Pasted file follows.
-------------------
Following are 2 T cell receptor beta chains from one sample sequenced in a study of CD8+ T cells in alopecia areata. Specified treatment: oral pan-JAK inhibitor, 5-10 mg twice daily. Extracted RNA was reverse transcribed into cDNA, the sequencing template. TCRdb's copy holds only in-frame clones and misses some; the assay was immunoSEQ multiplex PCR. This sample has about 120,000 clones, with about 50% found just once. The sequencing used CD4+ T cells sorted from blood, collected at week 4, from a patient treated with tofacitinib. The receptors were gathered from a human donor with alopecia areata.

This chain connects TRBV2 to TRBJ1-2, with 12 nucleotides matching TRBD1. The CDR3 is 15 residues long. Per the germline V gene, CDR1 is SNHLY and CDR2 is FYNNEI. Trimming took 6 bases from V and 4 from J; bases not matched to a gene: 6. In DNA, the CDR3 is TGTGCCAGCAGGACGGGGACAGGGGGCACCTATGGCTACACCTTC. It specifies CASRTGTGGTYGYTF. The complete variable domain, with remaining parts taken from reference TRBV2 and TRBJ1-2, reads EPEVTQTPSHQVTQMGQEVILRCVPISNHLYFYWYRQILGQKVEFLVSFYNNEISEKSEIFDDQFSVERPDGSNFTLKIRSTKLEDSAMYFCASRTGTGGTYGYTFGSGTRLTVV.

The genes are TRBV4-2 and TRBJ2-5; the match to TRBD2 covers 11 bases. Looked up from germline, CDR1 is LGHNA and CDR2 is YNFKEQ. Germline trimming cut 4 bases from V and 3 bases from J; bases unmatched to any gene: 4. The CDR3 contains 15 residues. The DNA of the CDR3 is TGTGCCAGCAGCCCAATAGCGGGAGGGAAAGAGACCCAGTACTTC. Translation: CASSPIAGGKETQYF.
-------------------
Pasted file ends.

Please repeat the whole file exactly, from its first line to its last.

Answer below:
Following are 2 T cell receptor beta chains from one sample sequenced in a study of CD8+ T cells in alopecia areata. Specified treatment: oral pan-JAK inhibitor, 5-10 mg twice daily. Extracted RNA was reverse transcribed into cDNA, the sequencing template. TCRdb's copy holds only in-frame clones and misses some; the assay was immunoSEQ multiplex PCR. This sample has about 120,000 clones, with about 50% found just once. The sequencing used CD4+ T cells sorted from blood, collected at week 4, from a patient treated with tofacitinib. The receptors were gathered from a human donor with alopecia areata.

This chain connects TRBV2 to TRBJ1-2, with 12 nucleotides matching TRBD1. The CDR3 is 15 residues long. Per the germline V gene, CDR1 is SNHLY and CDR2 is FYNNEI. Trimming took 6 bases from V and 4 from J; bases not matched to a gene: 6. In DNA, the CDR3 is TGTGCCAGCAGGACGGGGACAGGGGGCACCTATGGCTACACCTTC. It specifies CASRTGTGGTYGYTF. The complete variable domain, with remaining parts taken from reference TRBV2 and TRBJ1-2, reads EPEVTQTPSHQVTQMGQEVILRCVPISNHLYFYWYRQILGQKVEFLVSFYNNEISEKSEIFDDQFSVERPDGSNFTLKIRSTKLEDSAMYFCASRTGTGGTYGYTFGSGTRLTVV.

The genes are TRBV4-2 and TRBJ2-5; the match to TRBD2 covers 11 bases. Looked up from germline, CDR1 is LGHNA and CDR2 is YNFKEQ. Germline trimming cut 4 bases from V and 3 bases from J; bases unmatched to any gene: 4. The CDR3 contains 15 residues. The DNA of the CDR3 is TGTGCCAGCAGCCCAATAGCGGGAGGGAAAGAGACCCAGTACTTC. Translation: CASSPIAGGKETQYF.